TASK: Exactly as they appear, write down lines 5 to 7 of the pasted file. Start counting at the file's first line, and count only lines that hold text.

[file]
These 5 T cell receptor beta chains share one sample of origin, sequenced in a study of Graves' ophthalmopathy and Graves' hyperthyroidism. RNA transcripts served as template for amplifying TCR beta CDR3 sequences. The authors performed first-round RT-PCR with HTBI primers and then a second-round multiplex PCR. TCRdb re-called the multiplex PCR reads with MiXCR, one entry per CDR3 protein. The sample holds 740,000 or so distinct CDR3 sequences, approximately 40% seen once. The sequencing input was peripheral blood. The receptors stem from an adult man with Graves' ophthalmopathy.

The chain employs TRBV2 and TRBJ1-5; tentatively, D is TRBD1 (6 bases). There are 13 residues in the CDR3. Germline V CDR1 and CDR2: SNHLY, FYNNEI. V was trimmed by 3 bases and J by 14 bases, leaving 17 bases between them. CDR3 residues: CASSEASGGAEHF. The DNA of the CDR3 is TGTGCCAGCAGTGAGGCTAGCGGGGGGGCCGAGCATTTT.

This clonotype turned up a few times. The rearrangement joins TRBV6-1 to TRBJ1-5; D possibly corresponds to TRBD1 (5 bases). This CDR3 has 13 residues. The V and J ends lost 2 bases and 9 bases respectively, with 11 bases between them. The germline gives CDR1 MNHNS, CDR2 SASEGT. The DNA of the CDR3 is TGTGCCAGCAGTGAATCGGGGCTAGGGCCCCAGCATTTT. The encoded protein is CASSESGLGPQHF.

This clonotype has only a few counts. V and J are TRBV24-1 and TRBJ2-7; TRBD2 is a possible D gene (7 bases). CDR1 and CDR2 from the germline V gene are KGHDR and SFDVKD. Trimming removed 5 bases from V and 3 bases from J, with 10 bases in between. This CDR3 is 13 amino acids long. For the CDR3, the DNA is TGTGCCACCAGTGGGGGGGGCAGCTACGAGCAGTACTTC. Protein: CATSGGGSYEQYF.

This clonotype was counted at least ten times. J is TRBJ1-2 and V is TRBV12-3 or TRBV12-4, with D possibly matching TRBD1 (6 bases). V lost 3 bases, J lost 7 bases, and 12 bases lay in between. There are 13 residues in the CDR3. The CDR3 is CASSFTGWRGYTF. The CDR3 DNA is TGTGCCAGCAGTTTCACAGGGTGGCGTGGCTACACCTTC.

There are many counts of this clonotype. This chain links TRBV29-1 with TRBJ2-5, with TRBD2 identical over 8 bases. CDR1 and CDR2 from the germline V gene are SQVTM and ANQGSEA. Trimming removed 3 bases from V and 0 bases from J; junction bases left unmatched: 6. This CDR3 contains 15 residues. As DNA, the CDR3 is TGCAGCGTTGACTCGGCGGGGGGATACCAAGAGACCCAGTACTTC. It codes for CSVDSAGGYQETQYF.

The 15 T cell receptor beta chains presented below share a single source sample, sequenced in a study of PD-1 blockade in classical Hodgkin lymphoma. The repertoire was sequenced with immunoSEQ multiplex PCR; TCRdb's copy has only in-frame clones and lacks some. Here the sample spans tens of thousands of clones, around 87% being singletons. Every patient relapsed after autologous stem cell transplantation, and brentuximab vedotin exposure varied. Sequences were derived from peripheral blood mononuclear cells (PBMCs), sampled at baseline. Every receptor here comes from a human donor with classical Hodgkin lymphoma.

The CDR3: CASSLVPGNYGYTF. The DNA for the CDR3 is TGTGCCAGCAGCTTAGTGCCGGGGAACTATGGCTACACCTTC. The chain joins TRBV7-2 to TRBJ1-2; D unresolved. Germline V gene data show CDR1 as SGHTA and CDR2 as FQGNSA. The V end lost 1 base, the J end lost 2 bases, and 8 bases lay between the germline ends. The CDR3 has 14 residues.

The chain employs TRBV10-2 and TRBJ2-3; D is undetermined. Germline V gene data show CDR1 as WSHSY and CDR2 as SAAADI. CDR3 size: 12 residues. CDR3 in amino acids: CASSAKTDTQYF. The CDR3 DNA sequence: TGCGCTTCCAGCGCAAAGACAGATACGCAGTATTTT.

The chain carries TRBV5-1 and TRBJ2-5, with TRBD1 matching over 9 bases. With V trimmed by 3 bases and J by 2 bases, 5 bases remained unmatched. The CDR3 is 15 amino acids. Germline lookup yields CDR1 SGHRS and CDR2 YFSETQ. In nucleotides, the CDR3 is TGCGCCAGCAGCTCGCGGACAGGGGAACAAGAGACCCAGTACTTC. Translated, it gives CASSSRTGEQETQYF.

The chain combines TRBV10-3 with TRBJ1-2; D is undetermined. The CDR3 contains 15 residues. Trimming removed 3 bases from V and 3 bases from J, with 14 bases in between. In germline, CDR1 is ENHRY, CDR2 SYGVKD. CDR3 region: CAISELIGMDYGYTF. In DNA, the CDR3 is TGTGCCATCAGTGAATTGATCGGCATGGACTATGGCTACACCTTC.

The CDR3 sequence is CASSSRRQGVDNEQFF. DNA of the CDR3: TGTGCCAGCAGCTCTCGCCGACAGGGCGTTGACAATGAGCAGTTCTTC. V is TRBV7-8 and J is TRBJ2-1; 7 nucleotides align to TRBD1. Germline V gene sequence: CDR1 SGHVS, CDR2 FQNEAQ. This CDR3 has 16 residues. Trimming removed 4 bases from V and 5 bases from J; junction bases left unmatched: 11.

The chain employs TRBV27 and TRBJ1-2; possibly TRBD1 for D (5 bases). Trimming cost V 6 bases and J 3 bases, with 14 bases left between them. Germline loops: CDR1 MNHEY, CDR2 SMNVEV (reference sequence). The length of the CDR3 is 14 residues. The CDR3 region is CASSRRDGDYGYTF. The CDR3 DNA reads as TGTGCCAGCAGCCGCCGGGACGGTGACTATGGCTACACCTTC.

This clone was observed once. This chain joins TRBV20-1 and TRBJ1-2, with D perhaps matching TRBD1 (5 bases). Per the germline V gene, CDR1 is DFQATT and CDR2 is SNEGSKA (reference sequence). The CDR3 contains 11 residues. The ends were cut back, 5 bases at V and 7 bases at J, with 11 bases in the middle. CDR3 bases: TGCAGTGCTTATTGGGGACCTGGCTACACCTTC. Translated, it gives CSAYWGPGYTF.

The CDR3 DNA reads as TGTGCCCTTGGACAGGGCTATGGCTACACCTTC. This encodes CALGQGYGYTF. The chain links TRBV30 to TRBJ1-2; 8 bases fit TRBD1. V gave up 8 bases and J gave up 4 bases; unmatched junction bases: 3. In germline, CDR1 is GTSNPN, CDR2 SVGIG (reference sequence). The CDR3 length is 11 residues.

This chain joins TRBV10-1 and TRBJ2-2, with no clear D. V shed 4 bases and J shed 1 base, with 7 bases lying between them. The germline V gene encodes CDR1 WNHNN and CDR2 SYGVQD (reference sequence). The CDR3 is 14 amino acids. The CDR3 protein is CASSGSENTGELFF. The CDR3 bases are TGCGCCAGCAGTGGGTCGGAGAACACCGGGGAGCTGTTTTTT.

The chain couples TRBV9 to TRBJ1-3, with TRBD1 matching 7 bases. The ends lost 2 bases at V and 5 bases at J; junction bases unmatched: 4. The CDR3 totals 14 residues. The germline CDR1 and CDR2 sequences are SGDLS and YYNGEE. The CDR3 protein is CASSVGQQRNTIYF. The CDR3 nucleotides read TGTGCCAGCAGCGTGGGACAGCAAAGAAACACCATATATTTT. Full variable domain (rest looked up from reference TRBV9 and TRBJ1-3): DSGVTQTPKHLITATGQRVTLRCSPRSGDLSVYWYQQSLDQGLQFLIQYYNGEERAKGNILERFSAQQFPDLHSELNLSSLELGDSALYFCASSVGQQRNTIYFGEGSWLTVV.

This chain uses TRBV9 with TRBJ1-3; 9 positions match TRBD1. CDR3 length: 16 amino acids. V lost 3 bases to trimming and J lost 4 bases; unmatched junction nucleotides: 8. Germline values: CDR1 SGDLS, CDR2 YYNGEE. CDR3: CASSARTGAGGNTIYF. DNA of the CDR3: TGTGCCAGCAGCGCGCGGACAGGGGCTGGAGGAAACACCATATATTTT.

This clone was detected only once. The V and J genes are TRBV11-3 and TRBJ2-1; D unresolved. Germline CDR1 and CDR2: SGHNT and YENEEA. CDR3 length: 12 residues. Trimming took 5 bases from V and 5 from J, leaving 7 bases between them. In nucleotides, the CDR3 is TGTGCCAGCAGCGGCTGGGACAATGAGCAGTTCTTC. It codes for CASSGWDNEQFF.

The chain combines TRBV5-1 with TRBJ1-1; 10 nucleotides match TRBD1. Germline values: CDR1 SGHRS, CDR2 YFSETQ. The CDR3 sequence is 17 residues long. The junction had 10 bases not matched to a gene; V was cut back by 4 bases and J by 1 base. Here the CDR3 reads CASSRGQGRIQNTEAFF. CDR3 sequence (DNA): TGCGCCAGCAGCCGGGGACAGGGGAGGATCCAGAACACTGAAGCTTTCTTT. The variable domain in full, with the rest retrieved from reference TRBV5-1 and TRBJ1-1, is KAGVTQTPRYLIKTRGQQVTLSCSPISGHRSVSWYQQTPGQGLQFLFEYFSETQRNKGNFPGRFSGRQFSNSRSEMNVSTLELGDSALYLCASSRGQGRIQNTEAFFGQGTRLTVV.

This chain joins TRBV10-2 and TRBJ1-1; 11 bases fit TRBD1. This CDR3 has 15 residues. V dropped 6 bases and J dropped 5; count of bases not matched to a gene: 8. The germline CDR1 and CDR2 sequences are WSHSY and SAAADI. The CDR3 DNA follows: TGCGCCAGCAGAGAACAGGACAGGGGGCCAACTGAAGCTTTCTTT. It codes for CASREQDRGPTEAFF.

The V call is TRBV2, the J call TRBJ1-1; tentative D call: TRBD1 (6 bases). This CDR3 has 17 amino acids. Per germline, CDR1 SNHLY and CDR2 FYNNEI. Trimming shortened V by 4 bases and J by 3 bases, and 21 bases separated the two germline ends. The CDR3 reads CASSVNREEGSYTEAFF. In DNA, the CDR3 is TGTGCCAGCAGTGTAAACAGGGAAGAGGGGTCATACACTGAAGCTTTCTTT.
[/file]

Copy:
This clonotype was counted at least ten times. J is TRBJ1-2 and V is TRBV12-3 or TRBV12-4, with D possibly matching TRBD1 (6 bases). V lost 3 bases, J lost 7 bases, and 12 bases lay in between. There are 13 residues in the CDR3. The CDR3 is CASSFTGWRGYTF. The CDR3 DNA is TGTGCCAGCAGTTTCACAGGGTGGCGTGGCTACACCTTC.

There are many counts of this clonotype. This chain links TRBV29-1 with TRBJ2-5, with TRBD2 identical over 8 bases. CDR1 and CDR2 from the germline V gene are SQVTM and ANQGSEA. Trimming removed 3 bases from V and 0 bases from J; junction bases left unmatched: 6. This CDR3 contains 15 residues. As DNA, the CDR3 is TGCAGCGTTGACTCGGCGGGGGGATACCAAGAGACCCAGTACTTC. It codes for CSVDSAGGYQETQYF.

The 15 T cell receptor beta chains presented below share a single source sample, sequenced in a study of PD-1 blockade in classical Hodgkin lymphoma. The repertoire was sequenced with immunoSEQ multiplex PCR; TCRdb's copy has only in-frame clones and lacks some. Here the sample spans tens of thousands of clones, around 87% being singletons. Every patient relapsed after autologous stem cell transplantation, and brentuximab vedotin exposure varied. Sequences were derived from peripheral blood mononuclear cells (PBMCs), sampled at baseline. Every receptor here comes from a human donor with classical Hodgkin lymphoma.